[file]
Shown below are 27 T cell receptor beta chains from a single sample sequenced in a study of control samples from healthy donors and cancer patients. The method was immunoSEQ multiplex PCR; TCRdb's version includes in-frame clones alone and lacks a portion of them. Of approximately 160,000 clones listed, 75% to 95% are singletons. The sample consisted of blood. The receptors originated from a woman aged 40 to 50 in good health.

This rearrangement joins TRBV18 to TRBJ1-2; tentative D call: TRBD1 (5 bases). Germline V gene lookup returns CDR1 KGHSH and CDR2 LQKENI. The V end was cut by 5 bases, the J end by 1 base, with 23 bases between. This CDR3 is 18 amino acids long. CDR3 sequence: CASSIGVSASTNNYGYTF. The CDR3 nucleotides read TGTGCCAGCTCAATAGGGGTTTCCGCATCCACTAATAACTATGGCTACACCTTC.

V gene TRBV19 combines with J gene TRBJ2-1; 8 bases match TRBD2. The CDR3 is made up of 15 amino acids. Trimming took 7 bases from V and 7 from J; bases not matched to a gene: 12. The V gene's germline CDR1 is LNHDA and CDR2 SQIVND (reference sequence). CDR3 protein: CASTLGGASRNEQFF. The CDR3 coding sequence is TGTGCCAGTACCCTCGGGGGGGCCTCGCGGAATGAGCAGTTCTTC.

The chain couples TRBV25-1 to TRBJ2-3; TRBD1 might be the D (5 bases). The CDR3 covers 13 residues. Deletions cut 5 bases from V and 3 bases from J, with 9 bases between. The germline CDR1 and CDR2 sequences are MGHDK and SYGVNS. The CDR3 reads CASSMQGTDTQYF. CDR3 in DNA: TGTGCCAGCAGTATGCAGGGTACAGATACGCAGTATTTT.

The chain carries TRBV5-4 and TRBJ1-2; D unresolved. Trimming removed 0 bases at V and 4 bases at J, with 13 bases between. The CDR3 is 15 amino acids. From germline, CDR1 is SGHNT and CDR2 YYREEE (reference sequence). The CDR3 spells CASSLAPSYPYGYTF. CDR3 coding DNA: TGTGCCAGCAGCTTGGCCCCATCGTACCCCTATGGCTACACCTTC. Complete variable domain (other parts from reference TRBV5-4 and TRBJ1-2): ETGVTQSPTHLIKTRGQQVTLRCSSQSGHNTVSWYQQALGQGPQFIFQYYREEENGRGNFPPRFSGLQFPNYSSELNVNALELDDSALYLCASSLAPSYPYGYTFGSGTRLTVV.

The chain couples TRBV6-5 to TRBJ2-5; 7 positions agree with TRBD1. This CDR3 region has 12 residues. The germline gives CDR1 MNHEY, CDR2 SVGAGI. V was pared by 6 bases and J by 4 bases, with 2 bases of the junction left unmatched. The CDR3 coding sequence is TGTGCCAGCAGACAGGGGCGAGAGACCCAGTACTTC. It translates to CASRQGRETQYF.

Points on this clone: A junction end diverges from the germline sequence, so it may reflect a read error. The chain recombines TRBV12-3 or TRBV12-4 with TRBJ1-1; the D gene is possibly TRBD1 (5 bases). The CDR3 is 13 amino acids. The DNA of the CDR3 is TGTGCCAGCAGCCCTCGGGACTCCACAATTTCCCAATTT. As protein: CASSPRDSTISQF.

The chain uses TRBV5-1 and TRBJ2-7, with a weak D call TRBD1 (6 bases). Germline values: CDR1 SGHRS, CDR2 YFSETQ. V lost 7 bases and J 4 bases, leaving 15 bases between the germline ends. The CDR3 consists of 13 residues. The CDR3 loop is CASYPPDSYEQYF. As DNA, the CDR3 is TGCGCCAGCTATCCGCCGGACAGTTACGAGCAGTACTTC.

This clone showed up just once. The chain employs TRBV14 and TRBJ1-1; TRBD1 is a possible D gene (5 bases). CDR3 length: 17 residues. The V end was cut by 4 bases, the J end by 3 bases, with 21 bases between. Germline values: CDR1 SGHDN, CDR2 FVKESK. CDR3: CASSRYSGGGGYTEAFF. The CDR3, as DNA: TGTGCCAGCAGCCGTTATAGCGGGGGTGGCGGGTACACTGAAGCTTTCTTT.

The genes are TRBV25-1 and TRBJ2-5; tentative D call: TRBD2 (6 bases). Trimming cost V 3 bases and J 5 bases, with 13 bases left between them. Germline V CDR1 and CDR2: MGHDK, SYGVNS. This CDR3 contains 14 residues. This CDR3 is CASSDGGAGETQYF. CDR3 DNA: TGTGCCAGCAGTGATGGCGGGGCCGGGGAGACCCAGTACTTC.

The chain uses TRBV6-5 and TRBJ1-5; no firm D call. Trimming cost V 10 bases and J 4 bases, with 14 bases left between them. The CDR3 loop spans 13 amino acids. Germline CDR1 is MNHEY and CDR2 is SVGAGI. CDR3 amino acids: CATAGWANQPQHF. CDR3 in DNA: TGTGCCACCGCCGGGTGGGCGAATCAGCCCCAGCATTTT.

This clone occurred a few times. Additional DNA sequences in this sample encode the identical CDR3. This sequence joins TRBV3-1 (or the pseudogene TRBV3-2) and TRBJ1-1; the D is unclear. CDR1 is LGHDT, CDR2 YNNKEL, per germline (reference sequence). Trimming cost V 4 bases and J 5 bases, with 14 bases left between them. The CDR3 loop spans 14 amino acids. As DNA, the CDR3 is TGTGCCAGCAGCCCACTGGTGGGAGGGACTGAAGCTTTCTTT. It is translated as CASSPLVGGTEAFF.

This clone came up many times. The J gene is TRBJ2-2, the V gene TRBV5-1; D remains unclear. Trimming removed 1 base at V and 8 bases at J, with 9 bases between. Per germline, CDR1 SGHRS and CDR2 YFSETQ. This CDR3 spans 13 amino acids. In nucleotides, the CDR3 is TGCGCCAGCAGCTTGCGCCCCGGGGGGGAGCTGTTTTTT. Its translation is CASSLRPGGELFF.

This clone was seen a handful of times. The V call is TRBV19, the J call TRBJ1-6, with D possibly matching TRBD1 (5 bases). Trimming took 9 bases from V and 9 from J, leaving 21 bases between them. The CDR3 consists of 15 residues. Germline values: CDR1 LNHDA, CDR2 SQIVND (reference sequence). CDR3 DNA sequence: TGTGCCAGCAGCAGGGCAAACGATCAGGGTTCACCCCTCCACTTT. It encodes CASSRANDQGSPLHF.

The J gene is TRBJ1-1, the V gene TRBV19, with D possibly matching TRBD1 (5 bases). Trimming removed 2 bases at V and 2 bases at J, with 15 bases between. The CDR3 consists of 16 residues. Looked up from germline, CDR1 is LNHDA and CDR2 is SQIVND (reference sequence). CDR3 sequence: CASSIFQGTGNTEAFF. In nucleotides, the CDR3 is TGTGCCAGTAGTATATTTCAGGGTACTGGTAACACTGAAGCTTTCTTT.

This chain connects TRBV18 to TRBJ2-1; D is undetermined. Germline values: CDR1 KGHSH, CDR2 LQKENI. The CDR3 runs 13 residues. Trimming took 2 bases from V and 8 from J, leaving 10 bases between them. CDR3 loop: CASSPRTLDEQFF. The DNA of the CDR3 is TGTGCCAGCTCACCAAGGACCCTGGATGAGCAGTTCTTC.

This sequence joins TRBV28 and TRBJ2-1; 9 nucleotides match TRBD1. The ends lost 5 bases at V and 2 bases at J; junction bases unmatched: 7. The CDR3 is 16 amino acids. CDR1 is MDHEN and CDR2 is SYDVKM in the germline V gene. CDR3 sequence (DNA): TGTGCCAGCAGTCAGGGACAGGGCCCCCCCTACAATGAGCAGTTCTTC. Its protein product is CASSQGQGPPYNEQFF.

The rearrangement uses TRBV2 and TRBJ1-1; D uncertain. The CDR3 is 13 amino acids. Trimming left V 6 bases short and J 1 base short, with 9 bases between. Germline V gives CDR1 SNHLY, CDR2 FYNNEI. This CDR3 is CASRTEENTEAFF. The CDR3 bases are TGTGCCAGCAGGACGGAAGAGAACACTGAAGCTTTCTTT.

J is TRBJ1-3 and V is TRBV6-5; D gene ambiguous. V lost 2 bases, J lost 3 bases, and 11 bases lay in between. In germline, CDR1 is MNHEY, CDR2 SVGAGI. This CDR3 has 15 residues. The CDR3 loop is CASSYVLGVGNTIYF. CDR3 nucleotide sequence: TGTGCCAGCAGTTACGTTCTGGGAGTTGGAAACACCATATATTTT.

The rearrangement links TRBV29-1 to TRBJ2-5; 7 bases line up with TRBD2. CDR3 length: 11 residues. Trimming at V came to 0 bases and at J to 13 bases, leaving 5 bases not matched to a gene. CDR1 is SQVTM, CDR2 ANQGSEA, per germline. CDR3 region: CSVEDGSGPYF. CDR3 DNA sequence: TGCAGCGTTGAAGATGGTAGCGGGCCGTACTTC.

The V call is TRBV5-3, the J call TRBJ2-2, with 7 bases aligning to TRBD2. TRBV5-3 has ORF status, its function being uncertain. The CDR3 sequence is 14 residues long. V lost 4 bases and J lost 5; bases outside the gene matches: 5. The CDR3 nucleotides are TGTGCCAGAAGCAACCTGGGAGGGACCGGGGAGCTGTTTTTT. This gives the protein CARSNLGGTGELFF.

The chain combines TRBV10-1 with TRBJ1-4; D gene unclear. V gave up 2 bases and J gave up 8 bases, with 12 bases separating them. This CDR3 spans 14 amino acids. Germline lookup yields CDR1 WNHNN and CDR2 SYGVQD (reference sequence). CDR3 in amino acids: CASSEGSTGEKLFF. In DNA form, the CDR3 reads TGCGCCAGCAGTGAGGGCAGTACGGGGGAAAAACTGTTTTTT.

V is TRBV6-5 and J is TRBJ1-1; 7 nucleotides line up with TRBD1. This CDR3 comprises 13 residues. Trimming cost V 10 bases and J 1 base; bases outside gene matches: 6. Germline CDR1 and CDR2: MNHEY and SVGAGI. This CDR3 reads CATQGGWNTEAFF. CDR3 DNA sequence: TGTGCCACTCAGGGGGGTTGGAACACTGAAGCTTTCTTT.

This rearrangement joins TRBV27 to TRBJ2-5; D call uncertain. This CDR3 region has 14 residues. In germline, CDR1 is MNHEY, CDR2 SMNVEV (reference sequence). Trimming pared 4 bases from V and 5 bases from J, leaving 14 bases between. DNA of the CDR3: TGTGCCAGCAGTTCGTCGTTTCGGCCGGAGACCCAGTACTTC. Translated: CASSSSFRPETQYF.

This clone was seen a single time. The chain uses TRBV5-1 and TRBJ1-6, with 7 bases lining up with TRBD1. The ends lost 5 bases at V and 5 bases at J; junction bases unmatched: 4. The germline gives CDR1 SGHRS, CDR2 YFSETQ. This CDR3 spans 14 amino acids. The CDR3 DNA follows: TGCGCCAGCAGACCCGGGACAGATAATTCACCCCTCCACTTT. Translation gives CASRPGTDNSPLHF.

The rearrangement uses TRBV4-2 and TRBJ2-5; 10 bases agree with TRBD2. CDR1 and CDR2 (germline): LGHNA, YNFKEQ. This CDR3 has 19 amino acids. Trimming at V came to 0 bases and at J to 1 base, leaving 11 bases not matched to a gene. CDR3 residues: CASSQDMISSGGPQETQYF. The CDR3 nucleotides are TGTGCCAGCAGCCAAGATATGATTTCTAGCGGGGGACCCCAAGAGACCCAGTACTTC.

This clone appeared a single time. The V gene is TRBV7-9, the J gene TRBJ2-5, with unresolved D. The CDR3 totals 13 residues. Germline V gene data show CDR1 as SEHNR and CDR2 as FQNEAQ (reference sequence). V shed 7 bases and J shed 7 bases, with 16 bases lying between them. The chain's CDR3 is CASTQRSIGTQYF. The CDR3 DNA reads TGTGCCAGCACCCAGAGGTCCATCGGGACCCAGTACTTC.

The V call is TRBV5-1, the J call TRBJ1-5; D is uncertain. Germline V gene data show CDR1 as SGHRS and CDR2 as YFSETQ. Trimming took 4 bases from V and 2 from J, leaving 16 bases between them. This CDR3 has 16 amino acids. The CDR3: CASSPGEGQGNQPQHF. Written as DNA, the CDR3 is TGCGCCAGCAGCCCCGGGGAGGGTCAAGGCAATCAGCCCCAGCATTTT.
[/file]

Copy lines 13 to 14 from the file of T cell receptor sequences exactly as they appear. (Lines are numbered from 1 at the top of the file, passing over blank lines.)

This clone came up many times. The J gene is TRBJ2-2, the V gene TRBV5-1; D remains unclear. Trimming removed 1 base at V and 8 bases at J, with 9 bases between. Per germline, CDR1 SGHRS and CDR2 YFSETQ. This CDR3 spans 13 amino acids. In nucleotides, the CDR3 is TGCGCCAGCAGCTTGCGCCCCGGGGGGGAGCTGTTTTTT. Its translation is CASSLRPGGELFF.

This clone was seen a handful of times. The V call is TRBV19, the J call TRBJ1-6, with D possibly matching TRBD1 (5 bases). Trimming took 9 bases from V and 9 from J, leaving 21 bases between them. The CDR3 consists of 15 residues. Germline values: CDR1 LNHDA, CDR2 SQIVND (reference sequence). CDR3 DNA sequence: TGTGCCAGCAGCAGGGCAAACGATCAGGGTTCACCCCTCCACTTT. It encodes CASSRANDQGSPLHF.